LALITGIRI, India — Helicopters dropped rations to villagers sheltered in the ruins of an ancient Buddhist monastery in eastern India on Monday, trying to help in a region where monsoon floods have forced tens of thousands from their homes.
The two dozen sacks of rice, bread and drinking water, however, were clearly inadequate for the hundreds of refugees living among the brick ruins in Lalitgiri, 40 miles northeast of the state capital, Bhubaneshwar.
Elsewhere, six military helicopters made 30 trips on Monday, delivering 70 tons of emergency food, air force spokesman S.B. Savarkar said.
The floods, caused by two weeks of heavy rain, have killed at least 77 people in Orissa, an eastern state bordering on the Indian Ocean. Residents of an estimated 13,000 villages have fled their homes, said B.B. Harichandan, the state's revenue minister.
Rivers swollen by the rainwater have risen above their banks, destroying millions of acres of rice and vegetable fields and carrying away hundreds of thousands of cattle.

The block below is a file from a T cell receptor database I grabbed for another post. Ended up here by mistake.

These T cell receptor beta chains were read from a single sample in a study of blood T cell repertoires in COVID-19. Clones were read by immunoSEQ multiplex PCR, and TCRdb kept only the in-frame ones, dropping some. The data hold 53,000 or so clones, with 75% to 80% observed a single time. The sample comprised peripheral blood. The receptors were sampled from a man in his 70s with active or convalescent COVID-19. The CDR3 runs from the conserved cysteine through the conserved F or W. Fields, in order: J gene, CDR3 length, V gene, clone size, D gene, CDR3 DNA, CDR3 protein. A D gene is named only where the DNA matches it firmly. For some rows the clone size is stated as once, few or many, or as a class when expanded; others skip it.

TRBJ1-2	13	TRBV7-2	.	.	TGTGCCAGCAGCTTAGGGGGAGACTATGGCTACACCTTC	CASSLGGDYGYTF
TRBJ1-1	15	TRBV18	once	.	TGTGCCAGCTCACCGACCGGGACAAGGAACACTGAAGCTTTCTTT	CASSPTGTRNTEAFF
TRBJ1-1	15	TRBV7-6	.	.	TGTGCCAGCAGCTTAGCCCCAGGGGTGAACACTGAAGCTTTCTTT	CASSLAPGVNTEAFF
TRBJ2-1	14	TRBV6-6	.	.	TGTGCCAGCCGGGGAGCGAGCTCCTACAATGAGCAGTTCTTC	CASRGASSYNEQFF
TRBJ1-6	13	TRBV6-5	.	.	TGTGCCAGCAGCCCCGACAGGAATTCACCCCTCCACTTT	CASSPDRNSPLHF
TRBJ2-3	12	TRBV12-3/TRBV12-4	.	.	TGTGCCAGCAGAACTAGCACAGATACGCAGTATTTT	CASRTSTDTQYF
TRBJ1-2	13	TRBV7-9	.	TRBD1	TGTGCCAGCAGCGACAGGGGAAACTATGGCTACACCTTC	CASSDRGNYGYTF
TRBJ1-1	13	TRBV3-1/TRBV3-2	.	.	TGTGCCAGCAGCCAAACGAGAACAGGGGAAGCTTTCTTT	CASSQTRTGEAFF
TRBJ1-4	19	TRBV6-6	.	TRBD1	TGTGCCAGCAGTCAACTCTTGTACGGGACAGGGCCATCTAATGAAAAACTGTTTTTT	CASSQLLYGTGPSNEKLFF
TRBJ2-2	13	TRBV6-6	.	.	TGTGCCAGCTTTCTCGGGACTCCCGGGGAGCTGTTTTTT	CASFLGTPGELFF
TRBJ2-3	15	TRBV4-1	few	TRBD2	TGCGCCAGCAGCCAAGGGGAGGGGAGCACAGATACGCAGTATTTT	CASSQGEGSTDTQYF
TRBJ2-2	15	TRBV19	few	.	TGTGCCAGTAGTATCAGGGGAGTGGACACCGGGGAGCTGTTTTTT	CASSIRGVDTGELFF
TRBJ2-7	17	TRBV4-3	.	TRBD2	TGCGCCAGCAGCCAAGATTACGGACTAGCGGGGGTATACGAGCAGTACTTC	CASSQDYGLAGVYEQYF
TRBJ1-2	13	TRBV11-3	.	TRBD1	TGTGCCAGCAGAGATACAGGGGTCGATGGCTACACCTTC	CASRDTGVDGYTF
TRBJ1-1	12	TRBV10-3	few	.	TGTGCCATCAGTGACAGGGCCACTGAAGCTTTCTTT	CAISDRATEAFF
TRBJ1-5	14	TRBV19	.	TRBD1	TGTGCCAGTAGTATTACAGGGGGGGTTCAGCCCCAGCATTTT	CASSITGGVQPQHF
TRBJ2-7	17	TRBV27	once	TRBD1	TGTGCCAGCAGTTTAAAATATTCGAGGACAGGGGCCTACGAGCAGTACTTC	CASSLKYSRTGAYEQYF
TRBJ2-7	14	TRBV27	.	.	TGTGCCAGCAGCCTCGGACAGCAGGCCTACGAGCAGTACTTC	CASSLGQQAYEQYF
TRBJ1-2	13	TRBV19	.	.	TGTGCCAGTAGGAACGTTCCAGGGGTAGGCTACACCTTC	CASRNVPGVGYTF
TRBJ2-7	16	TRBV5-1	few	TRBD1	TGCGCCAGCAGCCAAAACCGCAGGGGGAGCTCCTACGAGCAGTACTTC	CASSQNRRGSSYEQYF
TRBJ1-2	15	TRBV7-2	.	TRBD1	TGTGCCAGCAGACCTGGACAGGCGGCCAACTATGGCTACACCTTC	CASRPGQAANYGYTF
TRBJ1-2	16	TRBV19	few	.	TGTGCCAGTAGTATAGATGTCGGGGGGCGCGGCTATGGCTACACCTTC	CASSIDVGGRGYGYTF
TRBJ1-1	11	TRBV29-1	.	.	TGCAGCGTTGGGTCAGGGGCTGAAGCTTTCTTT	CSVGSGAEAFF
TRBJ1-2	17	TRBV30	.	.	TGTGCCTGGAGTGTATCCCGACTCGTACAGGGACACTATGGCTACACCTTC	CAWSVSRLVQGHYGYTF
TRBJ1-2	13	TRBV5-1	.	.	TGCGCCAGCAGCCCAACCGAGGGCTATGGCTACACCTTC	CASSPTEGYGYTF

Only tree tops and straw roofs poke out of the muddy floodwaters where villages once were.
Thousands of refugees are living along the highways — almost the only high ground available — in crude tents made of sheets of plastic propped up on bamboo poles. Nearly one million people are living on the rooftops of their homes or in trees. For many, the airlifted supplies are the only means of survival.
With rainfall lessening in some areas, the flood waters have begun to recede. But health officials say the state's medical services are stretched to the limit treating thousands of cases diarrhea and jaundice.
The overflowing rivers have prevented medical teams from reaching many remote villages.